International Meeting for Autism Research: Cold Probe Testing Tools for Autism Center

Cold Probe Testing Tools for Autism Center

Friday, May 21, 2010
Franklin Hall B Level 4 (Philadelphia Marriott Downtown)
9:00 AM
R. Lin , Health Systems Institute, Georgia Institute of Technology, Atlanta, GA
G. D. Abowd , School of Interactive Computing, Georgia Institute of Technology, Atlanta, GA
R. Arriaga , College of Computing, Georgia Institute of Technology, Atlanta, GA
A. Shillingsburg , Language and Learning Clinic, Marcus Autism Center, Children's Healthcare of Atlanta, Atlanta, GA

Background: Therapists use a variety of methods to teach skills to children with Autism Spectrum Disorder. Many of these methods require extensive reward protocols. Cold probe testing is a method by which therapists determine the level a child has mastered a skill without any incentives. At the Language and Learning Clinic of a metropolitan area autism center, the first 15 minutes of therapy are spent assessing the status of every skill that is in treatment using this method. The therapist uses a Cold Probe Sheet to ascertain if a skill is mastered. If a skill is mastered then it is moved into maintenance mode but if it is not then it stays in treatment. Information from this sheet is manually collected and later entered into the computer. The data is then analyzed using a standard spreadsheet program. The current process has a number of limitations. First, it is time consuming for therapists to transfer the data from paper to excel spreadsheet. Second, errors can occur when transferring data from manual to digital format. Finally, the clinical supervisor can not access the patients’ results until all of the therapists have input data.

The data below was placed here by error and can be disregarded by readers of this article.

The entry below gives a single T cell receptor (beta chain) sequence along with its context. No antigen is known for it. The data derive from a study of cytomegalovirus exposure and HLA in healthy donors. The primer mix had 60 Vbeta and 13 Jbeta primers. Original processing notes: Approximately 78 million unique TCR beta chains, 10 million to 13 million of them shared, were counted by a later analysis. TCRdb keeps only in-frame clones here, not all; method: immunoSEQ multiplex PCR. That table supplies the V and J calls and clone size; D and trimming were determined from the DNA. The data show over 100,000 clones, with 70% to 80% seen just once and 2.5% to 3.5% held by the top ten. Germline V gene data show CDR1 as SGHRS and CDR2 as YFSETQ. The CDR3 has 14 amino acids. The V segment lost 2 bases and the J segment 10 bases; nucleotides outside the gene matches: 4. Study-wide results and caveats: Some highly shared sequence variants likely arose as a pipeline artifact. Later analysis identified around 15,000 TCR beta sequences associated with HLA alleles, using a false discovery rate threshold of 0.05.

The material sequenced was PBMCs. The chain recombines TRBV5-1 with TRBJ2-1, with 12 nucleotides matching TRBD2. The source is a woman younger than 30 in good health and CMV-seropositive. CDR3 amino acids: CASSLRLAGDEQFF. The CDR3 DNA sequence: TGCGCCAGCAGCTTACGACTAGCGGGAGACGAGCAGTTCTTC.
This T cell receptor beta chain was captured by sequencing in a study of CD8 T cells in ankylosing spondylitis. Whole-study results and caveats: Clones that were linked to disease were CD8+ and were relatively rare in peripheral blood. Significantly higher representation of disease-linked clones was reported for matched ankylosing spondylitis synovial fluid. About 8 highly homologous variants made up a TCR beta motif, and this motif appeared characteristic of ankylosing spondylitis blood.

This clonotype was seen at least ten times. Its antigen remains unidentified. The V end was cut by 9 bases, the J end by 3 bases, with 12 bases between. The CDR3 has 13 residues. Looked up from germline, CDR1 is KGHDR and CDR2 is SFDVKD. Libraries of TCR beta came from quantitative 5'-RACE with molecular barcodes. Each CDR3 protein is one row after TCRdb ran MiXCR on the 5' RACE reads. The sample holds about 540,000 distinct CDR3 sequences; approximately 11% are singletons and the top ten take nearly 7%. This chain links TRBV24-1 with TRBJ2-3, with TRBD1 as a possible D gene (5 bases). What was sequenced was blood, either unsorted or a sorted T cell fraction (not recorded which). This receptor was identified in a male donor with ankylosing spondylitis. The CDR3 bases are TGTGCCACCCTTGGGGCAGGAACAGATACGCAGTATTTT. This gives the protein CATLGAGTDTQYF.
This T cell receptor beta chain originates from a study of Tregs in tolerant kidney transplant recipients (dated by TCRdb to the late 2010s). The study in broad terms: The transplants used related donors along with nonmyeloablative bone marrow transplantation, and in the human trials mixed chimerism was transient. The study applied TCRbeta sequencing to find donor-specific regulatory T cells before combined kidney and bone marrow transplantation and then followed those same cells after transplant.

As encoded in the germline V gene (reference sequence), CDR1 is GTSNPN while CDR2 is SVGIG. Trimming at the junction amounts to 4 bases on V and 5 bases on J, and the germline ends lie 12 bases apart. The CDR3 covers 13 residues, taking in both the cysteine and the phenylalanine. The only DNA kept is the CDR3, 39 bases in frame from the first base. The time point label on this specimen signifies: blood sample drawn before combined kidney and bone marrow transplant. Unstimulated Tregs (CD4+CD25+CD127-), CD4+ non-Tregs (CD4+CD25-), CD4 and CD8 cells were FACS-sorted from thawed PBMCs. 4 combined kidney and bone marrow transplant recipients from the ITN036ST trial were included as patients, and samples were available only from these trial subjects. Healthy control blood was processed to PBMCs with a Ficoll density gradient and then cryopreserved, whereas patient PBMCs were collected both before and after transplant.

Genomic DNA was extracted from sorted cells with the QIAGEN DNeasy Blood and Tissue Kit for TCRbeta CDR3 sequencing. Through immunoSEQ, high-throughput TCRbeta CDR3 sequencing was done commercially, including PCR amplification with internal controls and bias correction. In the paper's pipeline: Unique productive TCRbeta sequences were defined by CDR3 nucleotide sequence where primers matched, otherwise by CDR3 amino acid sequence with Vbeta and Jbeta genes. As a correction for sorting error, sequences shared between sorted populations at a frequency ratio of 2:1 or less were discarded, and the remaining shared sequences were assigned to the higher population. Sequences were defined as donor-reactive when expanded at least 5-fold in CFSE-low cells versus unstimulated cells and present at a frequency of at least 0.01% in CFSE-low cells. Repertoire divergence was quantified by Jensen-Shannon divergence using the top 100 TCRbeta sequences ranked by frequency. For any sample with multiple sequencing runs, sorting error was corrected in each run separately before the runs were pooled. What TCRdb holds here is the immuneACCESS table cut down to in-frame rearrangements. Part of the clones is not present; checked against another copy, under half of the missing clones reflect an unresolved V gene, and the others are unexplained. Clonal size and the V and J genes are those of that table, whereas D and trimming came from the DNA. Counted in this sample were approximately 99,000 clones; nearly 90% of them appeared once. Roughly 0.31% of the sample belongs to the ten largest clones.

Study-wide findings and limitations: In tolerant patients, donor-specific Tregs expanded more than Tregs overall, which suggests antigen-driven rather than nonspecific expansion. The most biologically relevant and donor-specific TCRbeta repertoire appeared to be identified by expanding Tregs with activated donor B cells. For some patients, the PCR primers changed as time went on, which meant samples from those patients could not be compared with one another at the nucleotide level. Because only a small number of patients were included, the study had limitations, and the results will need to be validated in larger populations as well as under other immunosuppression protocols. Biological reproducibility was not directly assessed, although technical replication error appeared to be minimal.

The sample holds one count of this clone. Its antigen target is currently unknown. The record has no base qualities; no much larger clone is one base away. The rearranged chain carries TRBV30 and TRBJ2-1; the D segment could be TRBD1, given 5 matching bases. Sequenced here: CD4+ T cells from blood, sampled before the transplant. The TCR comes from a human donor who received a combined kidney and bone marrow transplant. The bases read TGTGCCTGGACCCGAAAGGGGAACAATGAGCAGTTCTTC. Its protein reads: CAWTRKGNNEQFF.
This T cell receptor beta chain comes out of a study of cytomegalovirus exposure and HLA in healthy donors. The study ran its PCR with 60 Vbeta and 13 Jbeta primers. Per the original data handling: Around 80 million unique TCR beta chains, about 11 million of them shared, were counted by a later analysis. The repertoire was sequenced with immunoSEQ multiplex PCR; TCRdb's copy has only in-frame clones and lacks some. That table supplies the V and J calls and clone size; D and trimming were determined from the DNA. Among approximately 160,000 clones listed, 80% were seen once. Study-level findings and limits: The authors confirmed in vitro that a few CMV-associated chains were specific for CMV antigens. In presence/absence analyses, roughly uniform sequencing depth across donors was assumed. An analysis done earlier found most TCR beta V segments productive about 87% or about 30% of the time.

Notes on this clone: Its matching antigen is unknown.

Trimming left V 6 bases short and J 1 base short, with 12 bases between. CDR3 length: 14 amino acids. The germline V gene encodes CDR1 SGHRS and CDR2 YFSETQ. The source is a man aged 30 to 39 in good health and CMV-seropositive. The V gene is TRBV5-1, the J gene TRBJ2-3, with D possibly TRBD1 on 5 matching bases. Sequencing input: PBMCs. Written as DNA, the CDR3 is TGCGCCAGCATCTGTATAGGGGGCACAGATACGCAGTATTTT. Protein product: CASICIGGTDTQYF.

Objectives: The goals of this study were to 1) develop an automated method to process the information collected from the cold probe sheet and 2) automatically transfer the data into spreadsheet.

Methods: We used a human computer interaction perspective to understand the users’needs, this included interviews with therapist and their supervisor. The stake holders were also involved in design cycle. Given their needs we decided to use a digital pen to collect data entered into the cold probe sheet using handwriting recognition technology. Prototype and evaluation cycles were carried out simultaneously. When the system was first deployed, we studied two different groups; one used the new system; the other used the standard manual routine.

Results: The initial handwriting solution had some problems, and the system currently runs a modified version of HWR. This was designed based on semantic context. Our system has a number of strengths. First it maintains treatment practice. The only change is that the therapists must “dock” the pen at least once a day. The new system is quick and automatic. The spreadsheet data easily integrates with other software used in the center (e.g., statistics package). It also provides additional information which may be relevant, such as the time stamp of data input. Initial qualitative data indicates that this system saves hours of time in everyday practice. Another interesting finding is that the system helped to regulate the behavior of the therapists. Therapists are now aware that the system needs discrete symbols and as a result they use better “penmanship” when completing the cold probe sheet.

Conclusions: Overall, the system seems to have helped the therapists in the autism center to reduce their work load and mistake ratio during data entry. In addition the visualization function helps teachers to understand the data they collect. Based on the current system, we will introduce some data mining function in the future.